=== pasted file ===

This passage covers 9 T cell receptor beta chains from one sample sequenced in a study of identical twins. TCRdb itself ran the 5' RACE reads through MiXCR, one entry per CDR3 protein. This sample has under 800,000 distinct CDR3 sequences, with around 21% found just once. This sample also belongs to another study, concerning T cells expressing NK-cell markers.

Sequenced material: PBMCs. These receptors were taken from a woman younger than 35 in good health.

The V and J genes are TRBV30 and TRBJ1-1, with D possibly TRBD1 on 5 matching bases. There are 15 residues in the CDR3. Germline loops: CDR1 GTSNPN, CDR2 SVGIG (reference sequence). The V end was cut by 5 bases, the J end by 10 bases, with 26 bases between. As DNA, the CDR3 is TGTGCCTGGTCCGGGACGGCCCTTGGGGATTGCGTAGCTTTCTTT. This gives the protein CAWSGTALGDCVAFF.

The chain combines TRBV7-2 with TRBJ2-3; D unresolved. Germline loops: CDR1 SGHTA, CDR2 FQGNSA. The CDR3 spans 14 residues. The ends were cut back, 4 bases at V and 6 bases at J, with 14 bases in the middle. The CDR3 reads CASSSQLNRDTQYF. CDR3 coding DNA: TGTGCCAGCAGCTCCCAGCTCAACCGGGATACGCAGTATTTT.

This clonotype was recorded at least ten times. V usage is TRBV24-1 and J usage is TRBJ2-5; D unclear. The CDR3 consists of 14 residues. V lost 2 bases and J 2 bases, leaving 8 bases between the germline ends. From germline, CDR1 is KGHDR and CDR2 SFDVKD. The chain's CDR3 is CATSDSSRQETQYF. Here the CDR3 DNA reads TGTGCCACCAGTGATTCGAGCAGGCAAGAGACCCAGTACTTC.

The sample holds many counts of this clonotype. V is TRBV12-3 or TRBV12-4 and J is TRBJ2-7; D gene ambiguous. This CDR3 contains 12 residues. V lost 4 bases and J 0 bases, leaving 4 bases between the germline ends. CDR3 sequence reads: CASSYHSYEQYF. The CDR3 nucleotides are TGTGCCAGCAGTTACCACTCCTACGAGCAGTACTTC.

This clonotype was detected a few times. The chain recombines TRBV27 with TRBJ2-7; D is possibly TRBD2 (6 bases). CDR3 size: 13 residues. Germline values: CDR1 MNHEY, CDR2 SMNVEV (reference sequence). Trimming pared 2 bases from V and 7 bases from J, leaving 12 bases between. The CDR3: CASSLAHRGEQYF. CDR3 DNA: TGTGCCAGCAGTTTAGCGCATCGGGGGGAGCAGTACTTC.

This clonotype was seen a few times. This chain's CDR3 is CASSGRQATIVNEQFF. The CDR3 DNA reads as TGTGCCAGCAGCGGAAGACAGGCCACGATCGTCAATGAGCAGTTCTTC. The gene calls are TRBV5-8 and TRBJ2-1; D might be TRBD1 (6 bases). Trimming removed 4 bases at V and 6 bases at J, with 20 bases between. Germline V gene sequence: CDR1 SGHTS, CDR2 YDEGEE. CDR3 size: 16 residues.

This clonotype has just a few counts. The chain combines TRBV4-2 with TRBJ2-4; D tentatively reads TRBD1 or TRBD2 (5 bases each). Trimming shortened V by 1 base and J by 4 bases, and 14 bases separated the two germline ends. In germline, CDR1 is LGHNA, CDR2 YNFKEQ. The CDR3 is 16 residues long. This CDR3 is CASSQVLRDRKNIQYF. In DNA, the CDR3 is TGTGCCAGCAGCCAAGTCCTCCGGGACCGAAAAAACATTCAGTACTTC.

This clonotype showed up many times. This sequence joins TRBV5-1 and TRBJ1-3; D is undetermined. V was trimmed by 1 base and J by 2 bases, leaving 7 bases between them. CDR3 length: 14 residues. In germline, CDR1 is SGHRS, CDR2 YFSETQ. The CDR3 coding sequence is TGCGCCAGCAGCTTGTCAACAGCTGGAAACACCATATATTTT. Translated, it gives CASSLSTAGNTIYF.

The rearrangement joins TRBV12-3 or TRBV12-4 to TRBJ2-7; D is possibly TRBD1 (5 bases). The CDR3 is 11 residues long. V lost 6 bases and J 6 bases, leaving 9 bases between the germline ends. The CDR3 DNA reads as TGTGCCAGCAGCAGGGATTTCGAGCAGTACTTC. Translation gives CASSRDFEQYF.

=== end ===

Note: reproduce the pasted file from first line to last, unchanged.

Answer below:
This passage covers 9 T cell receptor beta chains from one sample sequenced in a study of identical twins. TCRdb itself ran the 5' RACE reads through MiXCR, one entry per CDR3 protein. This sample has under 800,000 distinct CDR3 sequences, with around 21% found just once. This sample also belongs to another study, concerning T cells expressing NK-cell markers.

Sequenced material: PBMCs. These receptors were taken from a woman younger than 35 in good health.

The V and J genes are TRBV30 and TRBJ1-1, with D possibly TRBD1 on 5 matching bases. There are 15 residues in the CDR3. Germline loops: CDR1 GTSNPN, CDR2 SVGIG (reference sequence). The V end was cut by 5 bases, the J end by 10 bases, with 26 bases between. As DNA, the CDR3 is TGTGCCTGGTCCGGGACGGCCCTTGGGGATTGCGTAGCTTTCTTT. This gives the protein CAWSGTALGDCVAFF.

The chain combines TRBV7-2 with TRBJ2-3; D unresolved. Germline loops: CDR1 SGHTA, CDR2 FQGNSA. The CDR3 spans 14 residues. The ends were cut back, 4 bases at V and 6 bases at J, with 14 bases in the middle. The CDR3 reads CASSSQLNRDTQYF. CDR3 coding DNA: TGTGCCAGCAGCTCCCAGCTCAACCGGGATACGCAGTATTTT.

This clonotype was recorded at least ten times. V usage is TRBV24-1 and J usage is TRBJ2-5; D unclear. The CDR3 consists of 14 residues. V lost 2 bases and J 2 bases, leaving 8 bases between the germline ends. From germline, CDR1 is KGHDR and CDR2 SFDVKD. The chain's CDR3 is CATSDSSRQETQYF. Here the CDR3 DNA reads TGTGCCACCAGTGATTCGAGCAGGCAAGAGACCCAGTACTTC.

The sample holds many counts of this clonotype. V is TRBV12-3 or TRBV12-4 and J is TRBJ2-7; D gene ambiguous. This CDR3 contains 12 residues. V lost 4 bases and J 0 bases, leaving 4 bases between the germline ends. CDR3 sequence reads: CASSYHSYEQYF. The CDR3 nucleotides are TGTGCCAGCAGTTACCACTCCTACGAGCAGTACTTC.

This clonotype was detected a few times. The chain recombines TRBV27 with TRBJ2-7; D is possibly TRBD2 (6 bases). CDR3 size: 13 residues. Germline values: CDR1 MNHEY, CDR2 SMNVEV (reference sequence). Trimming pared 2 bases from V and 7 bases from J, leaving 12 bases between. The CDR3: CASSLAHRGEQYF. CDR3 DNA: TGTGCCAGCAGTTTAGCGCATCGGGGGGAGCAGTACTTC.

This clonotype was seen a few times. This chain's CDR3 is CASSGRQATIVNEQFF. The CDR3 DNA reads as TGTGCCAGCAGCGGAAGACAGGCCACGATCGTCAATGAGCAGTTCTTC. The gene calls are TRBV5-8 and TRBJ2-1; D might be TRBD1 (6 bases). Trimming removed 4 bases at V and 6 bases at J, with 20 bases between. Germline V gene sequence: CDR1 SGHTS, CDR2 YDEGEE. CDR3 size: 16 residues.

This clonotype has just a few counts. The chain combines TRBV4-2 with TRBJ2-4; D tentatively reads TRBD1 or TRBD2 (5 bases each). Trimming shortened V by 1 base and J by 4 bases, and 14 bases separated the two germline ends. In germline, CDR1 is LGHNA, CDR2 YNFKEQ. The CDR3 is 16 residues long. This CDR3 is CASSQVLRDRKNIQYF. In DNA, the CDR3 is TGTGCCAGCAGCCAAGTCCTCCGGGACCGAAAAAACATTCAGTACTTC.

This clonotype showed up many times. This sequence joins TRBV5-1 and TRBJ1-3; D is undetermined. V was trimmed by 1 base and J by 2 bases, leaving 7 bases between them. CDR3 length: 14 residues. In germline, CDR1 is SGHRS, CDR2 YFSETQ. The CDR3 coding sequence is TGCGCCAGCAGCTTGTCAACAGCTGGAAACACCATATATTTT. Translated, it gives CASSLSTAGNTIYF.

The rearrangement joins TRBV12-3 or TRBV12-4 to TRBJ2-7; D is possibly TRBD1 (5 bases). The CDR3 is 11 residues long. V lost 6 bases and J 6 bases, leaving 9 bases between the germline ends. The CDR3 DNA reads as TGTGCCAGCAGCAGGGATTTCGAGCAGTACTTC. Translation gives CASSRDFEQYF.